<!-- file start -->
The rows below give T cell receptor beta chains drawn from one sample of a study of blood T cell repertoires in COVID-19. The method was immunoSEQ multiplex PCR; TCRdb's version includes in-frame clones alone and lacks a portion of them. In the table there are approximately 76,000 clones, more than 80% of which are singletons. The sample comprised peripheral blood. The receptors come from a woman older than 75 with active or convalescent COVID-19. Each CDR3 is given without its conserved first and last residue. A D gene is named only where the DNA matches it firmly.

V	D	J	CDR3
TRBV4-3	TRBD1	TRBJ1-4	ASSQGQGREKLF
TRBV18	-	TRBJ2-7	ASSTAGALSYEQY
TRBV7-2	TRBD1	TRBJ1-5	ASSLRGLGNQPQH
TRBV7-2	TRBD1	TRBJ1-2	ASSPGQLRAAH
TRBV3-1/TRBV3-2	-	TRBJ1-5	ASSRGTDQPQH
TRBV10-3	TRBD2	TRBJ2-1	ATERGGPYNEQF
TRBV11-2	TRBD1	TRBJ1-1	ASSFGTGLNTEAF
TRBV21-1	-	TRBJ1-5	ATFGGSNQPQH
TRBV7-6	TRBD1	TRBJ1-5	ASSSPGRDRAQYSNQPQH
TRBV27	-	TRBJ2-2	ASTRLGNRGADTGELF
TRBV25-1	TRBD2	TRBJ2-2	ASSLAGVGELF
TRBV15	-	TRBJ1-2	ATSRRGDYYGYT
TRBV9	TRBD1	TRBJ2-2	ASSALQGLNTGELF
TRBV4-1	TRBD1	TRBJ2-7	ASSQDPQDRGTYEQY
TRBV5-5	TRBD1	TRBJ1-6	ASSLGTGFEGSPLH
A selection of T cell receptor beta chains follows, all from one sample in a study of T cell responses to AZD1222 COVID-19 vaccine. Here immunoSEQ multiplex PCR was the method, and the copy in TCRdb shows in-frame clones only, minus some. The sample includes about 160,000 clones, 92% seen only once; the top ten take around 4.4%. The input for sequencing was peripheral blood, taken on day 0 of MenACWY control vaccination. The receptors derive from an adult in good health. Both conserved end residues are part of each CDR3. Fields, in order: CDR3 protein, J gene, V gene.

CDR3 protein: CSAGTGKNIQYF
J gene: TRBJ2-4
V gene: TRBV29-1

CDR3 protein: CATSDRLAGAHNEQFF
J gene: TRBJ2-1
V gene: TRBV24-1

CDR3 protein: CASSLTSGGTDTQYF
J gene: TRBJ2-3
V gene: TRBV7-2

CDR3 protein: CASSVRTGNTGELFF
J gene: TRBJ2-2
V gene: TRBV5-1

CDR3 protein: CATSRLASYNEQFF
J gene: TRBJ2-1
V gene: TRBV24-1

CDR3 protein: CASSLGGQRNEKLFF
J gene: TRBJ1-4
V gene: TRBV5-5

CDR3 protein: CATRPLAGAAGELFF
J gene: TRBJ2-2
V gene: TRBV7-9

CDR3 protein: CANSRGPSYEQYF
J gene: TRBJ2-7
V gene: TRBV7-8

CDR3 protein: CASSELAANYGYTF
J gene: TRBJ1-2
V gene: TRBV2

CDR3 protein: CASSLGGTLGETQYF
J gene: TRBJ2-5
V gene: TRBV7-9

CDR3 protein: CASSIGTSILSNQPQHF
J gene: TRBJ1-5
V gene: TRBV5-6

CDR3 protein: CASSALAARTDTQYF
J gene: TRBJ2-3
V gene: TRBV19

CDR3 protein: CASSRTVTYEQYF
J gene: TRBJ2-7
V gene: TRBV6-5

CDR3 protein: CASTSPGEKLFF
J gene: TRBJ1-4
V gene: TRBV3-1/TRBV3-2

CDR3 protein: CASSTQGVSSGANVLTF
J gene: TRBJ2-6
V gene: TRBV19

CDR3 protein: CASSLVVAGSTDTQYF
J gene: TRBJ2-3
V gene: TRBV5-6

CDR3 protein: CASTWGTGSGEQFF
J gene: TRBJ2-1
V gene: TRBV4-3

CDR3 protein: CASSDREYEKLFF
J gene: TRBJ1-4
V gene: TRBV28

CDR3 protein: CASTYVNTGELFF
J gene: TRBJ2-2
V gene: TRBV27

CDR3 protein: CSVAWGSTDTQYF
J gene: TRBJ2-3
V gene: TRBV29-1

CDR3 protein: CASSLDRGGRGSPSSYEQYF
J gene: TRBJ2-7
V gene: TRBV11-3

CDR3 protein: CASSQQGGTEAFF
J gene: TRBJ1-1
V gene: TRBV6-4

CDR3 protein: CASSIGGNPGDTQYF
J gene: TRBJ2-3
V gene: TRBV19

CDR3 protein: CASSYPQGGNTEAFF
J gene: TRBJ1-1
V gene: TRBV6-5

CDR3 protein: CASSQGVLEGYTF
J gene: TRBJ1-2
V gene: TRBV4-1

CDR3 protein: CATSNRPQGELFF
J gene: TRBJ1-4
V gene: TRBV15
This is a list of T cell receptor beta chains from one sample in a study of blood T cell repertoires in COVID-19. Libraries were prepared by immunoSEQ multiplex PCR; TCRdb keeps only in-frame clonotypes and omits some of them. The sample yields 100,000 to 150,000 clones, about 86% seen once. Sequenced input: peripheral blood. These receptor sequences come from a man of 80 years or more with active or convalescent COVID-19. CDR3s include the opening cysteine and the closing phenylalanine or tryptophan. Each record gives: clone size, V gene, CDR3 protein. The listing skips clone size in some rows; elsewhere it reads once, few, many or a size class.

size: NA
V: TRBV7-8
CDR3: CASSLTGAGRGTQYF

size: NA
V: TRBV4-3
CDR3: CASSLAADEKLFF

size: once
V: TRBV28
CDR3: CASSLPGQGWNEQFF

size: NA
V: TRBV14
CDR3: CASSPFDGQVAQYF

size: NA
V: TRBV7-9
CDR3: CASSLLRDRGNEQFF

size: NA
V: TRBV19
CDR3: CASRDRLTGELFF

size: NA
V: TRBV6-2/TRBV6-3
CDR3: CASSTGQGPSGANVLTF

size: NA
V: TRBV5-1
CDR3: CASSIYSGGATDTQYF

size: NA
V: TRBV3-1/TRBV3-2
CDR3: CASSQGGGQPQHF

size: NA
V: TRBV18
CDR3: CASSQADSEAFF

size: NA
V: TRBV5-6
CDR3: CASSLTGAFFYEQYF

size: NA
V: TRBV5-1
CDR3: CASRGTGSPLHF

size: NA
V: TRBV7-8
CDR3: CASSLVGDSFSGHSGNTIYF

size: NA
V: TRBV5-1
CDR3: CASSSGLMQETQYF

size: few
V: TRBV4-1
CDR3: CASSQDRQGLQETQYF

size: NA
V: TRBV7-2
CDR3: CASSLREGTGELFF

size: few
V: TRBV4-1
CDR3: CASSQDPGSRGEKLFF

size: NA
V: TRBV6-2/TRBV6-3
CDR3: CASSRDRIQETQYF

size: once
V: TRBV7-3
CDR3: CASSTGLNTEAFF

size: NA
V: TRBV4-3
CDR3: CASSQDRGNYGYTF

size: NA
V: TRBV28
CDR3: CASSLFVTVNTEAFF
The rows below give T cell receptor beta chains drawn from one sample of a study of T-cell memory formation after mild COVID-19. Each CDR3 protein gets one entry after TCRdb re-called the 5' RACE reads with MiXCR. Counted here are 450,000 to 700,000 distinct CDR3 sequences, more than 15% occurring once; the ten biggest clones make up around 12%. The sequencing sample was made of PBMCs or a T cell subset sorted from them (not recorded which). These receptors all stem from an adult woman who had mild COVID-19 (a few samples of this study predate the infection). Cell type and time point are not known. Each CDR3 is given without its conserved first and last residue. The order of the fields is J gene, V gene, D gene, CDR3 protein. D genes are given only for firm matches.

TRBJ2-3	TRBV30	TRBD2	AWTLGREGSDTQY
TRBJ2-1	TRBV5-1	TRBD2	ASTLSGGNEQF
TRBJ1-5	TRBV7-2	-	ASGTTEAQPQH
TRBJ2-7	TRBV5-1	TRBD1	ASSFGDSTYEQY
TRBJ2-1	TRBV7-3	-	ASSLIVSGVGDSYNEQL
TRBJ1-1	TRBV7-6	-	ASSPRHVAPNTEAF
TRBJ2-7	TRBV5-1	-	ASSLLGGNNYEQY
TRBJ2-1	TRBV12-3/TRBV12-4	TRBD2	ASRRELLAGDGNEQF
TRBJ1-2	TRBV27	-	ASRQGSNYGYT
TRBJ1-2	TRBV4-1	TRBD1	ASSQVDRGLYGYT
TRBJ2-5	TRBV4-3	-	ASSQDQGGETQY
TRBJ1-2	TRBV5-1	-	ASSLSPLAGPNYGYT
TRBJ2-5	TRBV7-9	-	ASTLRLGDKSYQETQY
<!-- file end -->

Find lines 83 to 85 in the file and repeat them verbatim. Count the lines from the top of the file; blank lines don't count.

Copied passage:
J gene: TRBJ1-1
V gene: TRBV6-4

CDR3 protein: CASSIGGNPGDTQYF